• Decreased team effectiveness
  • Inappropriate outbursts on the job
  • Lower morale
  • Feelings of resignation
  • Actively promoting a negative attitude in others

Concerns about job security can result in employees looking for jobs with other companies. In today’s environment, you and your employees may also find that there is an increased demand for skilled, experienced marijuana cultivators, trimmers, testers, chemists, lab workers, etc., as demand for product grows; and as a result, competition will increase for high-potential employees.

You don’t want your people investment to walk out the door: Retaining your employees is a critical business mandate. With overall growth in the industry, the competition for reliable and experienced talent will increase.

So, what can you, the employer, do to help reduce stress and anxiety, increase engagement and productivity, and retain these valued employees?

1. Ask for a commitment, and ensure goals are understood.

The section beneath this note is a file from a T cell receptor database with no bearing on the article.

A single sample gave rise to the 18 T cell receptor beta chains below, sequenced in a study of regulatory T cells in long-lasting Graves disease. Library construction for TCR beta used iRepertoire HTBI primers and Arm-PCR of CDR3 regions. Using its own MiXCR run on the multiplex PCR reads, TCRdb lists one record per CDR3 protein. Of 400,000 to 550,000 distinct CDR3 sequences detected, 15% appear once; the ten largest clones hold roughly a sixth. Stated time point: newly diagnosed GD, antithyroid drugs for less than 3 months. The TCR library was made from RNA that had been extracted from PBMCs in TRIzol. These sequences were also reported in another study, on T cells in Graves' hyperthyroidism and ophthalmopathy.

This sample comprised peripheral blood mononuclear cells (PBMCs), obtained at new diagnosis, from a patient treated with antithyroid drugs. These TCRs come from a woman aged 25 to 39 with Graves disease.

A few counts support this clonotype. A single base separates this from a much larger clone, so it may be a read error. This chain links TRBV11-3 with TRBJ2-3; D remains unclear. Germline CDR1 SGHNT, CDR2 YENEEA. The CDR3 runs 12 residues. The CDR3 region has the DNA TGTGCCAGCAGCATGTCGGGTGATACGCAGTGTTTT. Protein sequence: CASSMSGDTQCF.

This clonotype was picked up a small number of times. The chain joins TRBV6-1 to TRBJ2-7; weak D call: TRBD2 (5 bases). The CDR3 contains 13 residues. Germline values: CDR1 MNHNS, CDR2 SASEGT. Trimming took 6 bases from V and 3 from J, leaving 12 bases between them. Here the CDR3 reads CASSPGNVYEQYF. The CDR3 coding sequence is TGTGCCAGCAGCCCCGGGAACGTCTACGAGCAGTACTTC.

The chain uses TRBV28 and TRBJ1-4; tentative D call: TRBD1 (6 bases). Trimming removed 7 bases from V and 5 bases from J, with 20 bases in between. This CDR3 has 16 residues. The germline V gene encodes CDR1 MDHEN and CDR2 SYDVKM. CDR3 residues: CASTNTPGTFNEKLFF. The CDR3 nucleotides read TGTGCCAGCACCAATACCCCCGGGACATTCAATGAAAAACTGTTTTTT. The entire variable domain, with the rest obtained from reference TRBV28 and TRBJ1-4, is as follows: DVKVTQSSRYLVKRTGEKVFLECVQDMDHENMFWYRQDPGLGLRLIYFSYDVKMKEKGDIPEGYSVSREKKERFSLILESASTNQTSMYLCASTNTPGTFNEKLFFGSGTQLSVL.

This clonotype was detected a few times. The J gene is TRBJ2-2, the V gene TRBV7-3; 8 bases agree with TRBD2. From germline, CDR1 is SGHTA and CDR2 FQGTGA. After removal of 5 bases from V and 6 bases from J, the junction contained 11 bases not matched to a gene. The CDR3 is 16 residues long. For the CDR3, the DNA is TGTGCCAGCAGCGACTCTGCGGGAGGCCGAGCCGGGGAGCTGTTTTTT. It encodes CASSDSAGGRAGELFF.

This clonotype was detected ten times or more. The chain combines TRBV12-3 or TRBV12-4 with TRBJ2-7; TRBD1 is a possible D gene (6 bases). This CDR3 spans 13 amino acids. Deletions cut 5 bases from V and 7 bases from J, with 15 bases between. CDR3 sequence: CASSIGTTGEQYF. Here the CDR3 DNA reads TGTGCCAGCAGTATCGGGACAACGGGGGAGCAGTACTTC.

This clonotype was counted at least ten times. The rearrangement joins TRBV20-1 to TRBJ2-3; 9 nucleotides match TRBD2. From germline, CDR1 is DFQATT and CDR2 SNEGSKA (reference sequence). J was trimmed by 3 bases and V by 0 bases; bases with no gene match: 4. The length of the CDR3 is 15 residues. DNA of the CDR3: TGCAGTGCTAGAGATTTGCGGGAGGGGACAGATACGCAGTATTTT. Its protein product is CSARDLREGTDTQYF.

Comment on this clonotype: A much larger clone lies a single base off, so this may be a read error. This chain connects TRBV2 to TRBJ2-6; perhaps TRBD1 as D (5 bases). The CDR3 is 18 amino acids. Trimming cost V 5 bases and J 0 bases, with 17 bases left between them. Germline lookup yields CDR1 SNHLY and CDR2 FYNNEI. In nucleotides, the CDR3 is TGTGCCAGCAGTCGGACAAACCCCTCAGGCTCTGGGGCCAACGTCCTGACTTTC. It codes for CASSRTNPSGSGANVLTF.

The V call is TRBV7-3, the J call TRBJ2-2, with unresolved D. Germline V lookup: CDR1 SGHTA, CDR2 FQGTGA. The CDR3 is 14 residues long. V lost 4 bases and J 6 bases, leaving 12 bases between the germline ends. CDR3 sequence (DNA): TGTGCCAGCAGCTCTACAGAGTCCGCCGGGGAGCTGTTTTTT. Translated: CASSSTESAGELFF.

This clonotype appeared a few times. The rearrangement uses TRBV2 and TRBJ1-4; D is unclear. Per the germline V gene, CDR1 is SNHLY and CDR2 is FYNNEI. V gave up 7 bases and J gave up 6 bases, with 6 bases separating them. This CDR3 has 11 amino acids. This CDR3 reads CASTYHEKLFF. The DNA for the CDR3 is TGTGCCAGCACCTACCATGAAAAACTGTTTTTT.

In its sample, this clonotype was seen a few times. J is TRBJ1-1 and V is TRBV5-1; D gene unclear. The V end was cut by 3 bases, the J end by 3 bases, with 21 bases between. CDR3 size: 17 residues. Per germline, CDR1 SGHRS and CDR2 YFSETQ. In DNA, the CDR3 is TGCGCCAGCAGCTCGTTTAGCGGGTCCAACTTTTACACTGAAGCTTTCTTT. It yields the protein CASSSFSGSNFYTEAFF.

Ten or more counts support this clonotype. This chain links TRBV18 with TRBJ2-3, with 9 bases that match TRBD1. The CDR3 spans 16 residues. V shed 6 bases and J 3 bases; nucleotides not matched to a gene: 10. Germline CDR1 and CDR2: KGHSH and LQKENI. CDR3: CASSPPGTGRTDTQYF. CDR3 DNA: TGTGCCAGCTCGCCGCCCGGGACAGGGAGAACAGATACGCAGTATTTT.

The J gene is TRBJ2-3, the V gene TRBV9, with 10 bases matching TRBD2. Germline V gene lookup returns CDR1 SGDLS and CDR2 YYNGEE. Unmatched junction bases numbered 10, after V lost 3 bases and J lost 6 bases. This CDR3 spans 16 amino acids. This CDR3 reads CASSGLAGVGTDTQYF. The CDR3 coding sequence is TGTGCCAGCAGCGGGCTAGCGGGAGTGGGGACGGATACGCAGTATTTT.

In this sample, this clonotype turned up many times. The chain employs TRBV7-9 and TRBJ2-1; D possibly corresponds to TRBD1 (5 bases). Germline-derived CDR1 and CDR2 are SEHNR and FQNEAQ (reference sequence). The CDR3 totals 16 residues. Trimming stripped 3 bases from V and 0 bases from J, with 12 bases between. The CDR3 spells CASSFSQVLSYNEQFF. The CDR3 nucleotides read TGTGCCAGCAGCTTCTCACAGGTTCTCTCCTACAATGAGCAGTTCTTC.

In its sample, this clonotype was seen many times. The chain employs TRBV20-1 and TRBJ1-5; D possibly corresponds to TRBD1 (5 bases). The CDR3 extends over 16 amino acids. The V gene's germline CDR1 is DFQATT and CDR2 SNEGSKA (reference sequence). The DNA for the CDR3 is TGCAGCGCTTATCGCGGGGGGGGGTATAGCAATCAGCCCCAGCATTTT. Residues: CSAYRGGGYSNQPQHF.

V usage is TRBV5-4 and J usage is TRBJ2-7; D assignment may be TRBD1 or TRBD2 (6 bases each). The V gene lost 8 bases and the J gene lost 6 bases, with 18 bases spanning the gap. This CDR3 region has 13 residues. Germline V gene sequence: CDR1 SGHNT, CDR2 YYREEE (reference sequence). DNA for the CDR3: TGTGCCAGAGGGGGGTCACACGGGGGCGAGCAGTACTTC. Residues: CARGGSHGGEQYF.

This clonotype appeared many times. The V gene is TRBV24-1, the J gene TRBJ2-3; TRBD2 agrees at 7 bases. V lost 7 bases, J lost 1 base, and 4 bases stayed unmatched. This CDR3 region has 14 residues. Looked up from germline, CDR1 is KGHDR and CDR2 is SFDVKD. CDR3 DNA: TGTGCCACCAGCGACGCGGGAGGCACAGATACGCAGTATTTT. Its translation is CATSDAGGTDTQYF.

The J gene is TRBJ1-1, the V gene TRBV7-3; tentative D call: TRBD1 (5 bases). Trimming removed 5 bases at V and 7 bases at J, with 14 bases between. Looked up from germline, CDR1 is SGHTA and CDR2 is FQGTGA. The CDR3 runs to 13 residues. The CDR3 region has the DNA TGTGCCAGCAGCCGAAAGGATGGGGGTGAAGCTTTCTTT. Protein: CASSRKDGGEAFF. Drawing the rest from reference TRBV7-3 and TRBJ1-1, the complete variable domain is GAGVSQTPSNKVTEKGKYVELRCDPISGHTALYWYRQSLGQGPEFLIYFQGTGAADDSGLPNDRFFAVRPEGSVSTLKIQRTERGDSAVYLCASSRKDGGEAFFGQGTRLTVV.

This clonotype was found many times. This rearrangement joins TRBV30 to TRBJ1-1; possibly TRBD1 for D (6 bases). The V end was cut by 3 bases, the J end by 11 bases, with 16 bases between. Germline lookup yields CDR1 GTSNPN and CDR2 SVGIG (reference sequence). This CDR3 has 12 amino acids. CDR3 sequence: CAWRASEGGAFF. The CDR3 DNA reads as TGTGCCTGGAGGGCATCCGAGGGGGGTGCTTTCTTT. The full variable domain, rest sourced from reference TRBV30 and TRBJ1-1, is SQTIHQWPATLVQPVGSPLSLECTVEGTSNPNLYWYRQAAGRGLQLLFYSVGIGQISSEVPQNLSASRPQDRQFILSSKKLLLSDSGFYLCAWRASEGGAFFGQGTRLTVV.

• Talk to employees about expectations and what it takes to be successful on the job; set the parameters.
  • Clarify job roles and goals.
  • Provide employees with the information necessary to make decisions.
  • Communicate and discuss company vision and goals, and what they mean.
  • Be clear about the company’s purpose, and help employees see the ways in which they are a part of that purpose.

2. Allow for employee autonomy.

  • Let employees have some control over how they will achieve the goals set for them.
  • Focus on results.
  • Trust employees to develop their own approach as to how they will accomplish the work, where appropriate. (However, due to the importance of controlled variables in the cannabis industry, you may want employees to consult with you on their strategies if they could impact production.)

3. Reward productivity and creativity.

  • Make opportunities for positive feedback in daily work and even in routine jobs.
  • Provide time for employees to solve a creative challenge.
  • Listen for creative solutions.
  • Encourage people to be innovative and experiment with new ideas (again, where appropriate).

4. Provide flexibility in work schedules.

  • Allow hourly staff to have flexibility in choosing and trading shifts.